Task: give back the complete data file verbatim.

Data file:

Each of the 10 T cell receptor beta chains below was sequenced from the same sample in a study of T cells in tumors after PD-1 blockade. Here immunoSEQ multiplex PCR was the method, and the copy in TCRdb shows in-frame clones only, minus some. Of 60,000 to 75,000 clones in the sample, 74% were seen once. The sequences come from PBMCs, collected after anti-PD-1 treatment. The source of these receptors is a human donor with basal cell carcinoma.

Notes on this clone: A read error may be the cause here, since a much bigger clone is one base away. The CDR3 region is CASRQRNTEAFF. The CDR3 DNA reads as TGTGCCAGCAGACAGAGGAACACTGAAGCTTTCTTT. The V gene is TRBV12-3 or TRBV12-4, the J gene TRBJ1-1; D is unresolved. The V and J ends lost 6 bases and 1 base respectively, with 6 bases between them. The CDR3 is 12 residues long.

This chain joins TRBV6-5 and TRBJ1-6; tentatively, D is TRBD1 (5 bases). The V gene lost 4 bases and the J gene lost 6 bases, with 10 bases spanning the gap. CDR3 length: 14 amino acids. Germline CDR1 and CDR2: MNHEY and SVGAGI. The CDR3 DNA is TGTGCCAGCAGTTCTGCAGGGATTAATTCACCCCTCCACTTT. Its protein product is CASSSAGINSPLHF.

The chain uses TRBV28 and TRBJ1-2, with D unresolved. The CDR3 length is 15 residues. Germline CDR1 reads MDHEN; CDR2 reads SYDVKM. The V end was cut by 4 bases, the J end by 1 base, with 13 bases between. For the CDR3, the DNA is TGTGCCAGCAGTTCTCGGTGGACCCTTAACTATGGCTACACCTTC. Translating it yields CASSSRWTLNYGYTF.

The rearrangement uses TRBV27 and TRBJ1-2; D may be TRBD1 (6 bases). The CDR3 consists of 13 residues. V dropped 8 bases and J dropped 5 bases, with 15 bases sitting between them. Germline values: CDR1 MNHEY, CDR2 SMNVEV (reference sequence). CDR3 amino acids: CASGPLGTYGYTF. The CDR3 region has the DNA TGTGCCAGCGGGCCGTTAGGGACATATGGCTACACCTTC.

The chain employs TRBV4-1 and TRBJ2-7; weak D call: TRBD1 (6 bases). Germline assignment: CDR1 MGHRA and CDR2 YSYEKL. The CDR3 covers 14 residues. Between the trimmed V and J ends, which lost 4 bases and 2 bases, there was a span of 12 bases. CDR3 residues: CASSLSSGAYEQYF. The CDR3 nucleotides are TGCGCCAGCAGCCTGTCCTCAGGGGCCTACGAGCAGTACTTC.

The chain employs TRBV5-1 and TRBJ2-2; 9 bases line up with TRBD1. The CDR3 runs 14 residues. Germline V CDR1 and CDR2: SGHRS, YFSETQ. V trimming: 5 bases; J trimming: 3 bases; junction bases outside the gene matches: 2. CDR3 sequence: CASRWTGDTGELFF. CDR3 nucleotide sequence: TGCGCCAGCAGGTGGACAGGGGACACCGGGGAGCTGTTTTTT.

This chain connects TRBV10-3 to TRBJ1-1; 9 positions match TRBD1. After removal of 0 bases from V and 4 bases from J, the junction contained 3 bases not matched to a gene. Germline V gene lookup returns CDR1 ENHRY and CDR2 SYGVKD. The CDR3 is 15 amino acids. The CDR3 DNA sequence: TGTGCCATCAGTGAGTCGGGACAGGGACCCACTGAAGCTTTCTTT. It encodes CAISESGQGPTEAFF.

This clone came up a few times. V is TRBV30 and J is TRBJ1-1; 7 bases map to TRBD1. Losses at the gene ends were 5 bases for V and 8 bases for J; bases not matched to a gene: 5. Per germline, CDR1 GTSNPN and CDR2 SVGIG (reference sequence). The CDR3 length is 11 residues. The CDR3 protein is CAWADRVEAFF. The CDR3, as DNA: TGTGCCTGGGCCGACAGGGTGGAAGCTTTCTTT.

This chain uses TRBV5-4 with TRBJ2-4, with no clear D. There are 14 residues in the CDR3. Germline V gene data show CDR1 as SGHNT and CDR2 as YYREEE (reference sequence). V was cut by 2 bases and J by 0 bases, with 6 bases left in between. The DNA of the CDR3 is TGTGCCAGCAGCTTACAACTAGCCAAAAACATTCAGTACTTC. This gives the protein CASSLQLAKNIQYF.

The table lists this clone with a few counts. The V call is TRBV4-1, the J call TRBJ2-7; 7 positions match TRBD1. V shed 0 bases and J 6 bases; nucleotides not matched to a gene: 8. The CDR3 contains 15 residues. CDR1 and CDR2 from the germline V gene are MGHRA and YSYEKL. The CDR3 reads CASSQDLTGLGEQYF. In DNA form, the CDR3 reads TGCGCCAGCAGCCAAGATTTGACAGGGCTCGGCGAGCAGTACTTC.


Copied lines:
Each of the 10 T cell receptor beta chains below was sequenced from the same sample in a study of T cells in tumors after PD-1 blockade. Here immunoSEQ multiplex PCR was the method, and the copy in TCRdb shows in-frame clones only, minus some. Of 60,000 to 75,000 clones in the sample, 74% were seen once. The sequences come from PBMCs, collected after anti-PD-1 treatment. The source of these receptors is a human donor with basal cell carcinoma.

Notes on this clone: A read error may be the cause here, since a much bigger clone is one base away. The CDR3 region is CASRQRNTEAFF. The CDR3 DNA reads as TGTGCCAGCAGACAGAGGAACACTGAAGCTTTCTTT. The V gene is TRBV12-3 or TRBV12-4, the J gene TRBJ1-1; D is unresolved. The V and J ends lost 6 bases and 1 base respectively, with 6 bases between them. The CDR3 is 12 residues long.

This chain joins TRBV6-5 and TRBJ1-6; tentatively, D is TRBD1 (5 bases). The V gene lost 4 bases and the J gene lost 6 bases, with 10 bases spanning the gap. CDR3 length: 14 amino acids. Germline CDR1 and CDR2: MNHEY and SVGAGI. The CDR3 DNA is TGTGCCAGCAGTTCTGCAGGGATTAATTCACCCCTCCACTTT. Its protein product is CASSSAGINSPLHF.

The chain uses TRBV28 and TRBJ1-2, with D unresolved. The CDR3 length is 15 residues. Germline CDR1 reads MDHEN; CDR2 reads SYDVKM. The V end was cut by 4 bases, the J end by 1 base, with 13 bases between. For the CDR3, the DNA is TGTGCCAGCAGTTCTCGGTGGACCCTTAACTATGGCTACACCTTC. Translating it yields CASSSRWTLNYGYTF.

The rearrangement uses TRBV27 and TRBJ1-2; D may be TRBD1 (6 bases). The CDR3 consists of 13 residues. V dropped 8 bases and J dropped 5 bases, with 15 bases sitting between them. Germline values: CDR1 MNHEY, CDR2 SMNVEV (reference sequence). CDR3 amino acids: CASGPLGTYGYTF. The CDR3 region has the DNA TGTGCCAGCGGGCCGTTAGGGACATATGGCTACACCTTC.

The chain employs TRBV4-1 and TRBJ2-7; weak D call: TRBD1 (6 bases). Germline assignment: CDR1 MGHRA and CDR2 YSYEKL. The CDR3 covers 14 residues. Between the trimmed V and J ends, which lost 4 bases and 2 bases, there was a span of 12 bases. CDR3 residues: CASSLSSGAYEQYF. The CDR3 nucleotides are TGCGCCAGCAGCCTGTCCTCAGGGGCCTACGAGCAGTACTTC.

The chain employs TRBV5-1 and TRBJ2-2; 9 bases line up with TRBD1. The CDR3 runs 14 residues. Germline V CDR1 and CDR2: SGHRS, YFSETQ. V trimming: 5 bases; J trimming: 3 bases; junction bases outside the gene matches: 2. CDR3 sequence: CASRWTGDTGELFF. CDR3 nucleotide sequence: TGCGCCAGCAGGTGGACAGGGGACACCGGGGAGCTGTTTTTT.

This chain connects TRBV10-3 to TRBJ1-1; 9 positions match TRBD1. After removal of 0 bases from V and 4 bases from J, the junction contained 3 bases not matched to a gene. Germline V gene lookup returns CDR1 ENHRY and CDR2 SYGVKD. The CDR3 is 15 amino acids. The CDR3 DNA sequence: TGTGCCATCAGTGAGTCGGGACAGGGACCCACTGAAGCTTTCTTT. It encodes CAISESGQGPTEAFF.

This clone came up a few times. V is TRBV30 and J is TRBJ1-1; 7 bases map to TRBD1. Losses at the gene ends were 5 bases for V and 8 bases for J; bases not matched to a gene: 5. Per germline, CDR1 GTSNPN and CDR2 SVGIG (reference sequence). The CDR3 length is 11 residues. The CDR3 protein is CAWADRVEAFF. The CDR3, as DNA: TGTGCCTGGGCCGACAGGGTGGAAGCTTTCTTT.

This chain uses TRBV5-4 with TRBJ2-4, with no clear D. There are 14 residues in the CDR3. Germline V gene data show CDR1 as SGHNT and CDR2 as YYREEE (reference sequence). V was cut by 2 bases and J by 0 bases, with 6 bases left in between. The DNA of the CDR3 is TGTGCCAGCAGCTTACAACTAGCCAAAAACATTCAGTACTTC. This gives the protein CASSLQLAKNIQYF.

The table lists this clone with a few counts. The V call is TRBV4-1, the J call TRBJ2-7; 7 positions match TRBD1. V shed 0 bases and J 6 bases; nucleotides not matched to a gene: 8. The CDR3 contains 15 residues. CDR1 and CDR2 from the germline V gene are MGHRA and YSYEKL. The CDR3 reads CASSQDLTGLGEQYF. In DNA form, the CDR3 reads TGCGCCAGCAGCCAAGATTTGACAGGGCTCGGCGAGCAGTACTTC.